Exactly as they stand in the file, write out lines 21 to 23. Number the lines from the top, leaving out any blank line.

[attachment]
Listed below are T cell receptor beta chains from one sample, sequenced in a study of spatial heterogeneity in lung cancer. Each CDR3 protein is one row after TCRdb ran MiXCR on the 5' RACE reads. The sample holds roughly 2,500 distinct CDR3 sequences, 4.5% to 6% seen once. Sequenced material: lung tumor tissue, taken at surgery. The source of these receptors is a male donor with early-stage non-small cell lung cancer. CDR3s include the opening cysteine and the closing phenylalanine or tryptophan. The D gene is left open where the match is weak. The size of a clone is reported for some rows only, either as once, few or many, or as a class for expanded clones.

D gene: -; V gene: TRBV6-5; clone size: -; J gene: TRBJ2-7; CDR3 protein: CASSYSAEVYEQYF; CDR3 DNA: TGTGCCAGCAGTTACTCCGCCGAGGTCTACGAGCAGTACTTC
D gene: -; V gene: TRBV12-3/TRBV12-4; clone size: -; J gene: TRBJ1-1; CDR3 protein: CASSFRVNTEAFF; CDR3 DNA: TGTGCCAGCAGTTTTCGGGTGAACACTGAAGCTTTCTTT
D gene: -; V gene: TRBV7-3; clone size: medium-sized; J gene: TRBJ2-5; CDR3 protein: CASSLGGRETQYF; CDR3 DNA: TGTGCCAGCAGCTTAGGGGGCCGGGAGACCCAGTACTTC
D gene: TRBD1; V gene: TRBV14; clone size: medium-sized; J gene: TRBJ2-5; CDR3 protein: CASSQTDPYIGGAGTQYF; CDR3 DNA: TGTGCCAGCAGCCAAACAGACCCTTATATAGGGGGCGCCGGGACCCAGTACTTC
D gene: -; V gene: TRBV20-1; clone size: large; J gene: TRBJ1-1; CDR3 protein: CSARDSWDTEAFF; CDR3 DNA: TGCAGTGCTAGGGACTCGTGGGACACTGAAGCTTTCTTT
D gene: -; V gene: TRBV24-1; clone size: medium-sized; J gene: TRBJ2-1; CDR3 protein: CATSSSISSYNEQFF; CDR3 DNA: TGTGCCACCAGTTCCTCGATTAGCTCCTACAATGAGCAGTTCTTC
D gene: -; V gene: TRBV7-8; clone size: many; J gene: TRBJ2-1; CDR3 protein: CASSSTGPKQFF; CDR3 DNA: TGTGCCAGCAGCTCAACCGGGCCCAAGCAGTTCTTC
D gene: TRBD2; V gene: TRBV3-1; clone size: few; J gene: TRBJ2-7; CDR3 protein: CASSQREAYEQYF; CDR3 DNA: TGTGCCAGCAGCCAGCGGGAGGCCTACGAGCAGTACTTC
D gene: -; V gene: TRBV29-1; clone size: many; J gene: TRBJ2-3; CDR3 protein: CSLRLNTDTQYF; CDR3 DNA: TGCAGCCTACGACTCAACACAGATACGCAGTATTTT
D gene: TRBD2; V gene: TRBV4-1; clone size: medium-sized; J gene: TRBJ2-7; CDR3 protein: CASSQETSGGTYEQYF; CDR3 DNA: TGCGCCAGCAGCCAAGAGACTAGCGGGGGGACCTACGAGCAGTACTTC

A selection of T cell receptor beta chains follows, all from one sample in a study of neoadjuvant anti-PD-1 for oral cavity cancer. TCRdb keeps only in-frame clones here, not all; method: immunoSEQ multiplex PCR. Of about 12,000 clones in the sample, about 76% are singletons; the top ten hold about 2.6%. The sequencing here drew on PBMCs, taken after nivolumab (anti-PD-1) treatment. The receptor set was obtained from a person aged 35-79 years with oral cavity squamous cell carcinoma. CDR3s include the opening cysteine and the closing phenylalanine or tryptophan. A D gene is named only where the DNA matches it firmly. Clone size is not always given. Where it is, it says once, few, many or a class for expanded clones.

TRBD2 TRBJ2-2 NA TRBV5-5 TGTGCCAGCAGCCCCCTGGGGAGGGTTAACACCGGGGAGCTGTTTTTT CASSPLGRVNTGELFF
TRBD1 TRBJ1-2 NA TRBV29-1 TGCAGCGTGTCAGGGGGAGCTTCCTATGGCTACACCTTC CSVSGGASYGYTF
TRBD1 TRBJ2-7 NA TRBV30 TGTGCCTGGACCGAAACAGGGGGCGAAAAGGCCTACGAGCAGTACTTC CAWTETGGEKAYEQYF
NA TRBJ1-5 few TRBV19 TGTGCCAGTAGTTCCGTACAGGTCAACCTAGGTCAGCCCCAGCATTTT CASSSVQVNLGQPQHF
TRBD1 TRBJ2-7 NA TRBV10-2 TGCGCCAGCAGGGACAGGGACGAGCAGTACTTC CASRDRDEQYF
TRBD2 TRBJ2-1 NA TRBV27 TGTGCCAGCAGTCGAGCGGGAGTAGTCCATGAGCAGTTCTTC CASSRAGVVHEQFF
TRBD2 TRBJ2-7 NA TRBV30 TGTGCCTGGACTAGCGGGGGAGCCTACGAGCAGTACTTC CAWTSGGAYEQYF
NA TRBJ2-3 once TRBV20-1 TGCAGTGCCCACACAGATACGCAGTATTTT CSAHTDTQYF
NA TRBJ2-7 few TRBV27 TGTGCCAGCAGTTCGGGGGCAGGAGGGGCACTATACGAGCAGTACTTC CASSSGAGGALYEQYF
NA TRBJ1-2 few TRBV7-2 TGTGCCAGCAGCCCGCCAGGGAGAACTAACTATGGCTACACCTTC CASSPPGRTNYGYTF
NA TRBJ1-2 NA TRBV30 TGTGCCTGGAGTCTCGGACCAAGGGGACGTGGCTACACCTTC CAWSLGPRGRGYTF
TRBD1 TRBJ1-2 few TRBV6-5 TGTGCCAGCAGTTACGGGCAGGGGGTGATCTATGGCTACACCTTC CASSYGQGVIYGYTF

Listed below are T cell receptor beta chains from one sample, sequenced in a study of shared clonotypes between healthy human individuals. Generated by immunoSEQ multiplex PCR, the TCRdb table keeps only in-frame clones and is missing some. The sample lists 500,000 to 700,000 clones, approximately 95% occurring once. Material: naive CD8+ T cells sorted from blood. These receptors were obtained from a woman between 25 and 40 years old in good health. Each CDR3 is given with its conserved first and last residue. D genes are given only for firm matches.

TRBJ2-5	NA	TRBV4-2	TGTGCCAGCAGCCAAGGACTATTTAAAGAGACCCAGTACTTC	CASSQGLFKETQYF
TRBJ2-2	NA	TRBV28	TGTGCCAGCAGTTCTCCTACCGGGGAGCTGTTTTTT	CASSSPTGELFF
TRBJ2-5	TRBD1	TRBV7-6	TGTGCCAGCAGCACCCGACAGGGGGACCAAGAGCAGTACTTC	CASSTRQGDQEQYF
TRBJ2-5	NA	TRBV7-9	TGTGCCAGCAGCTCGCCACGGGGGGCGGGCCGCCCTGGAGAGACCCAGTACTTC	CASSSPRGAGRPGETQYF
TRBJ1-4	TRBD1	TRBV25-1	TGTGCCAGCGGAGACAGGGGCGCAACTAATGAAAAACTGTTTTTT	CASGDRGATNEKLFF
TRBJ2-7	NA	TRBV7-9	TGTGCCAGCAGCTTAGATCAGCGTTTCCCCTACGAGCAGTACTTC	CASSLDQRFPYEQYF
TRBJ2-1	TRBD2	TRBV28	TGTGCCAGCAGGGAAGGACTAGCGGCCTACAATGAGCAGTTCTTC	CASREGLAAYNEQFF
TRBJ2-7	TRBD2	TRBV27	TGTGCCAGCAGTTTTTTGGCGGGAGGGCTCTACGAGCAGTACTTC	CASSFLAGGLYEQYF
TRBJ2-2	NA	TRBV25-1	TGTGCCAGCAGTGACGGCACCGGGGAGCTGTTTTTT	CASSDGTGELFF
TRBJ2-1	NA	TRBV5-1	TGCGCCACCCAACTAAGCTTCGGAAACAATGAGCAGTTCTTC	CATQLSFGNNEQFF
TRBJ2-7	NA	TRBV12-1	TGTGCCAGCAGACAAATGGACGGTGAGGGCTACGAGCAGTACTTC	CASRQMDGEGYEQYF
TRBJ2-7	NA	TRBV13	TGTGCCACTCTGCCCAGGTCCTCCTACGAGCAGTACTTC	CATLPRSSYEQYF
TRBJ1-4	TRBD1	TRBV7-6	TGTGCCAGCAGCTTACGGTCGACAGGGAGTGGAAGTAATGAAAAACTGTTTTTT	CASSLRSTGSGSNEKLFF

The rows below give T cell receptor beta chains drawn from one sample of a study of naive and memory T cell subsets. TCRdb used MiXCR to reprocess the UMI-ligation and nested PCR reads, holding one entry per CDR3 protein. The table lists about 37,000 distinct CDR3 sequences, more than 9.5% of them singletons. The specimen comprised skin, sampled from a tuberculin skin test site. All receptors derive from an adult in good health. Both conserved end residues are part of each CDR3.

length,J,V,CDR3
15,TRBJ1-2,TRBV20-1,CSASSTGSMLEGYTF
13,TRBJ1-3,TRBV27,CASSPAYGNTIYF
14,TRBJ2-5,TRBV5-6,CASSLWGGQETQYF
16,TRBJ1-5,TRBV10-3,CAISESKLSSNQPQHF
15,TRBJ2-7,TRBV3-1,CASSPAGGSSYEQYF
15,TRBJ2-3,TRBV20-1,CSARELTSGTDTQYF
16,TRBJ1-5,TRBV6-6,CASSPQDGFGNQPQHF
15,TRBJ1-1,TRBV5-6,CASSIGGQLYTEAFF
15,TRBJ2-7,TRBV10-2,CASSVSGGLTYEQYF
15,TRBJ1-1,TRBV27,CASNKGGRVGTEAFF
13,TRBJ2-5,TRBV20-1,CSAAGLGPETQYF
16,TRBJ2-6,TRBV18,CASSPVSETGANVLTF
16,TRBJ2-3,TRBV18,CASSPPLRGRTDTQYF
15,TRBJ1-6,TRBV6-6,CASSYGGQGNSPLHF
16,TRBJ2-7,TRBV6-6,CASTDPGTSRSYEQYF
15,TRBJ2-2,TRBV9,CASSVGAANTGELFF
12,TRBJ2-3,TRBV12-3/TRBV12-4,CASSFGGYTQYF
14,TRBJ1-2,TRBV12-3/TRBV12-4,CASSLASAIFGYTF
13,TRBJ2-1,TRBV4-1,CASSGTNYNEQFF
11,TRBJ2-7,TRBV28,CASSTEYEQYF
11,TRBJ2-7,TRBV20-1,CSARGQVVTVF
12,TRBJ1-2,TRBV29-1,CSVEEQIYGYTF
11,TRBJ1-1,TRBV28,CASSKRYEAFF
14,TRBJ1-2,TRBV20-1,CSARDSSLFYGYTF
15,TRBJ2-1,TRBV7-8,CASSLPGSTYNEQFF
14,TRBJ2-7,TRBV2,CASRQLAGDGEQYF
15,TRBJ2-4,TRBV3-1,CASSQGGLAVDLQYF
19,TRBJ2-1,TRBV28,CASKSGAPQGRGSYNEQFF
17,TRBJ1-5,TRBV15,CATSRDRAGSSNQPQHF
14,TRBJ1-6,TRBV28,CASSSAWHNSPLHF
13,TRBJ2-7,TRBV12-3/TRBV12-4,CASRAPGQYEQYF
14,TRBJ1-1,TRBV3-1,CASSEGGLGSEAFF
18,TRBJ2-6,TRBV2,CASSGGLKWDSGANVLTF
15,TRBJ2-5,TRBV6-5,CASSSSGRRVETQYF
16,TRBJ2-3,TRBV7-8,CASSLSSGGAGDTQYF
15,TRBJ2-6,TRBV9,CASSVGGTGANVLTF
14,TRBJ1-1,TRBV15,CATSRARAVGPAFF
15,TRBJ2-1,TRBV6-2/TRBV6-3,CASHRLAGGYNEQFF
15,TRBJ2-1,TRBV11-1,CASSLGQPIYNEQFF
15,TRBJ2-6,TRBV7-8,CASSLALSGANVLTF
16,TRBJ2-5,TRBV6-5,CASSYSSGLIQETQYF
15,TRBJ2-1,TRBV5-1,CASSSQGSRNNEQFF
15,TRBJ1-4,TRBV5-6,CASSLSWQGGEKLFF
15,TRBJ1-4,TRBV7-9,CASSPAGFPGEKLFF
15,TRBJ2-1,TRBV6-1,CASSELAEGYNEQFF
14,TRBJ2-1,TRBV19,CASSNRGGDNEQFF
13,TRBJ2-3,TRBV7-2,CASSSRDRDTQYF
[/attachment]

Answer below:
NA TRBJ2-7 few TRBV27 TGTGCCAGCAGTTCGGGGGCAGGAGGGGCACTATACGAGCAGTACTTC CASSSGAGGALYEQYF
NA TRBJ1-2 few TRBV7-2 TGTGCCAGCAGCCCGCCAGGGAGAACTAACTATGGCTACACCTTC CASSPPGRTNYGYTF
NA TRBJ1-2 NA TRBV30 TGTGCCTGGAGTCTCGGACCAAGGGGACGTGGCTACACCTTC CAWSLGPRGRGYTF